OPINION | Lots one can do with ‘monopoly money’

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In the grip of Angelo Agrizzi for the past three weeks, I have found myself agonising about money. Specifically, how I would spend the loot that Agrizzi alleges he and former colleagues at African Global Operations have been dishing out for more than 10 years to favoured politicians and officials.
This week he told the Zondo Commission of Inquiry into State Capture that Bosasa, as African Global Operations used to be known, has been paying hundreds of thousands of rand every month to about 40 people, including Jacob Zuma, former SAA chair Dudu Myeni, communications minister Nomvula Mokonyane and deputy national director of public prosecutions (NDPP) Nomgcobo Jiba. Zuma allegedly received an initial instalment of R300,000, stuffed in a Louis Vuitton bag that was handed over to Myeni.
Imagine that I’m now a corrupt politician or official who is being paid by thugs to help them steal as much money as they possibly can from the very people I swore to serve and to protect. Seeing the amounts allegedly given to the three journalists named are so insulting (Agrizzi says R71,000 was to be shared between five people), I would rather put myself in the shoes of Jiba, who Agrizzi alleged was paid R100,000 in cash every month. Tax free. No deductions. Cold, hard, dirty cash straight into your Louis Vuitton bag.
Jiba already gets about R2m annually as deputy NDPP. Then there’s that nasty tax deduction, a bite of about 40%.
So, what would I do with R100,000 a month in cash that cannot be deposited into a bank account? The first thing would be to buy two huge, strong, waterproof and fireproof safes in which to store the cash. I’d need one for my residence in Johannesburg and the other for my ancestral home in Pondoland on the Wild Coast. I’ve just noticed a rather attractive SentrySafe priced at just over R19,000.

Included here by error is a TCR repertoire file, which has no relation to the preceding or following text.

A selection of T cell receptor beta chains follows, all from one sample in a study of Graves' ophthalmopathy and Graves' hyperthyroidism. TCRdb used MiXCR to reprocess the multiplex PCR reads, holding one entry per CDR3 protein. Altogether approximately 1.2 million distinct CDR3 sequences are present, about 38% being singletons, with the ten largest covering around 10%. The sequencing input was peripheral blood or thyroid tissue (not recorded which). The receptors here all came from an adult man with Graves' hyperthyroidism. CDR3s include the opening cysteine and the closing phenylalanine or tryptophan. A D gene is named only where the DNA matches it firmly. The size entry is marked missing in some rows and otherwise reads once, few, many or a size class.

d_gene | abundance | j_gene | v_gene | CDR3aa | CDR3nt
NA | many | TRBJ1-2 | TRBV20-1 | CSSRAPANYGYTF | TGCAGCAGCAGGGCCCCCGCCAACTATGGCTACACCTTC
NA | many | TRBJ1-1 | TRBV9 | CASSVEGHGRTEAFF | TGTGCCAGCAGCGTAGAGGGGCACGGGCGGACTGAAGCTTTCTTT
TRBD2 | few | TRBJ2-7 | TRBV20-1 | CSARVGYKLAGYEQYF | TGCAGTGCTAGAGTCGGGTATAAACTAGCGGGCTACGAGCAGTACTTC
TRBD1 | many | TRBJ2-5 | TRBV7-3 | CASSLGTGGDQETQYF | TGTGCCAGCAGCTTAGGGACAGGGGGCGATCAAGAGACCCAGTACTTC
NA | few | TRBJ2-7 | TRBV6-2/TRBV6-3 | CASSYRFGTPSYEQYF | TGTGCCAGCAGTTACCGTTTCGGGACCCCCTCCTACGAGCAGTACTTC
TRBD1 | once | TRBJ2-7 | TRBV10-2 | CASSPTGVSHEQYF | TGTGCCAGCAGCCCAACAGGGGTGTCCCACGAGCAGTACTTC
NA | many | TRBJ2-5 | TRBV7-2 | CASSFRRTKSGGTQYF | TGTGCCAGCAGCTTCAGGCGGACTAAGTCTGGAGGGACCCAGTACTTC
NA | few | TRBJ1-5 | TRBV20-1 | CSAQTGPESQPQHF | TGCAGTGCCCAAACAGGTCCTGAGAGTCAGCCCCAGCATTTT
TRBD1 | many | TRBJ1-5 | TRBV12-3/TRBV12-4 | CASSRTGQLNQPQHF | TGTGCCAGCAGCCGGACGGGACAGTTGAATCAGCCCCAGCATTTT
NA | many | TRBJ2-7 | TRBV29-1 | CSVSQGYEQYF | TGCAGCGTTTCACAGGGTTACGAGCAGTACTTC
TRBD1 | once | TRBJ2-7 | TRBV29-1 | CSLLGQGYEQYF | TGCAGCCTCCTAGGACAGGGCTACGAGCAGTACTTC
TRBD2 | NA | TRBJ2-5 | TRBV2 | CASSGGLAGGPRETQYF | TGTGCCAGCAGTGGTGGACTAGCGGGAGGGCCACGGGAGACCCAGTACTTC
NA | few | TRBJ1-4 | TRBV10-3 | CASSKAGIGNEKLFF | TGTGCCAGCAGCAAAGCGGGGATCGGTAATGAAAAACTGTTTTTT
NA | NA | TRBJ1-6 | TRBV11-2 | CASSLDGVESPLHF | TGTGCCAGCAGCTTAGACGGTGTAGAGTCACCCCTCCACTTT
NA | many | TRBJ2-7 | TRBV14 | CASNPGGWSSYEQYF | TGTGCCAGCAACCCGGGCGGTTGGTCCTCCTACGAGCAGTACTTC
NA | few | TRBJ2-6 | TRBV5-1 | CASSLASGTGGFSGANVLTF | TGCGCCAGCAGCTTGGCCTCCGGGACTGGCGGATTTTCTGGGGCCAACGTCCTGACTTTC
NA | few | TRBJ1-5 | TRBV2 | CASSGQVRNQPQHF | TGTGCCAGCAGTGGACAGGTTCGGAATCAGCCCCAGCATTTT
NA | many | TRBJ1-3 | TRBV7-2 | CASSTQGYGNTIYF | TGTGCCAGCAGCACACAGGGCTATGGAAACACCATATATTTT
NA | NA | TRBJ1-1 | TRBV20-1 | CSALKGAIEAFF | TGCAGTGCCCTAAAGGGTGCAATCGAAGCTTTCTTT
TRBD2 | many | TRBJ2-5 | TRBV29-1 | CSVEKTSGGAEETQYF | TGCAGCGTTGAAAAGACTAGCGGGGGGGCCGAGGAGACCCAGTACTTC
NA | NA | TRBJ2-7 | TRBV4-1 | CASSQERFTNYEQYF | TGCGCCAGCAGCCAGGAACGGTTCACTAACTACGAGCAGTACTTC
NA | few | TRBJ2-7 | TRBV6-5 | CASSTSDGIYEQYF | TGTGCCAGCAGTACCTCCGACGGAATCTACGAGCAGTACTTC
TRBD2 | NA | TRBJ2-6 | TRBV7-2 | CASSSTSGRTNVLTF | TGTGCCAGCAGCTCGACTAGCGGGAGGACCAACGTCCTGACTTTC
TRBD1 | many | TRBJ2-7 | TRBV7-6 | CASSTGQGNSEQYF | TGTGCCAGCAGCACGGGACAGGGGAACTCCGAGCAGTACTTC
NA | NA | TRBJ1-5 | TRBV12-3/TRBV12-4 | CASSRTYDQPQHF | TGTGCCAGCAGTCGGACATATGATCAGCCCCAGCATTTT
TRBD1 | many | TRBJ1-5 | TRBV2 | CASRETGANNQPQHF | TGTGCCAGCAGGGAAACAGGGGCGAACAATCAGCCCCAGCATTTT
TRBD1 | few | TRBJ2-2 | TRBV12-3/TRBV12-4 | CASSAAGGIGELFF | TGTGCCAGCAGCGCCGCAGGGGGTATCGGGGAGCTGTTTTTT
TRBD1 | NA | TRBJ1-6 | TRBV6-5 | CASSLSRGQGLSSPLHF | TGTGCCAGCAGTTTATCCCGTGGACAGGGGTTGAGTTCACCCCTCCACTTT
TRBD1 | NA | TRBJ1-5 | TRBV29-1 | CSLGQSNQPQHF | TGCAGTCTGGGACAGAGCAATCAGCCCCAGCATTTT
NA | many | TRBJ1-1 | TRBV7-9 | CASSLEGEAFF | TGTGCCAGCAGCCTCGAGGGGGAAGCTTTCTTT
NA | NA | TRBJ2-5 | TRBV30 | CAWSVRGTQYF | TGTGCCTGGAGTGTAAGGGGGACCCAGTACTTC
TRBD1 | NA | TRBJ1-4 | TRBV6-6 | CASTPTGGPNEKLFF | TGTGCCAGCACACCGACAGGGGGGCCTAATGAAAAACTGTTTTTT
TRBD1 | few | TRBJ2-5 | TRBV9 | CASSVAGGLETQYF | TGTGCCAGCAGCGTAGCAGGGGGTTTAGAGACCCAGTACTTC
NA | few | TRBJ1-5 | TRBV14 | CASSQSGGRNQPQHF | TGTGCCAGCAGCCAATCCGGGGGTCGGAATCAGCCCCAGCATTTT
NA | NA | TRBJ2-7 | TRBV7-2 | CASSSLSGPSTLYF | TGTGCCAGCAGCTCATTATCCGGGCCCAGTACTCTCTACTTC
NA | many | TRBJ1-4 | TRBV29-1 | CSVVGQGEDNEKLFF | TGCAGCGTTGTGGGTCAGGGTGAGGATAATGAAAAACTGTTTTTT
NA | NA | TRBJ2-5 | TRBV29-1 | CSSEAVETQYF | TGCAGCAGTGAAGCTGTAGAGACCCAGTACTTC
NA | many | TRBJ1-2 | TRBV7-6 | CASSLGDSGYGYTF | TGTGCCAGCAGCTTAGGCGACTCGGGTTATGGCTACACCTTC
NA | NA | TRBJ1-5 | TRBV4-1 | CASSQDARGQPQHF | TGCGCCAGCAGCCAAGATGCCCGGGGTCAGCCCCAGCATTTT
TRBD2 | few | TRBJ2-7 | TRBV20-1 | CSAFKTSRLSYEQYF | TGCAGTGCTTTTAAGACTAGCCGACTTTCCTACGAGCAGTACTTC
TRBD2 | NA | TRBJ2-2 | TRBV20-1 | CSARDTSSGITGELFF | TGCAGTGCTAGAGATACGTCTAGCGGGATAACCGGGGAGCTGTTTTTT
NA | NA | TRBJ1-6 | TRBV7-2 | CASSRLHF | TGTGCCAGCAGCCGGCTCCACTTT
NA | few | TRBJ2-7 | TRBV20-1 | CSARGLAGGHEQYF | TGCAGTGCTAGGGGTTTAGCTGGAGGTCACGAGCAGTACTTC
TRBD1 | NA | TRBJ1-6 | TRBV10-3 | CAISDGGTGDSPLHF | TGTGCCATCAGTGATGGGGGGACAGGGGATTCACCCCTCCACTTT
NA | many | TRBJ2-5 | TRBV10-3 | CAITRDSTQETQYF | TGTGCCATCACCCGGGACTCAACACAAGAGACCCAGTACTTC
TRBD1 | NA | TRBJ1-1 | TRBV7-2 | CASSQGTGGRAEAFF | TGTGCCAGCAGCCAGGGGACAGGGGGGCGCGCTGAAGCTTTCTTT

Instant cattle baron
Each time Agrizzi pays up, I’d make a trip to Elliot, Ugie and Barkly East in the Eastern Cape to buy cattle. In these lean times the farmers would not ask many questions about the origins of the cash.
And I would select the finest Nguni cows money can buy, and transport them to my village in the Mtakatye valley near Presley’s Bay. The highest-paid herder in the whole province would be hired to look after my loot.
But since many of my neighbours also keep livestock, the grazing is already challenged here. So after only two cattle-buying expeditions I would already be looking for new ways to spend Agrizzi’s dirty money.
Perhaps I would develop a taste for the finer things in life, such as Gucci bags and shoes. I would patronise the best hotels, bars and restaurants. My humble civil servant friends would die of jealousy.
My nine-year-old would get R500 to spend at the school tuckshop every day. Why not, since it wouldn’t be possible to pay the fees at the children’s expensive private schools with this money whose origins I can’t exactly discuss. As you can see, I’m at my wits’ end trying to find ways to spend my loot without raising suspicion. Which makes you wonder how so many crooks have been able to live large with illicit money for so long.
Oops! I almost forgot, I’m also the top prosecutor...

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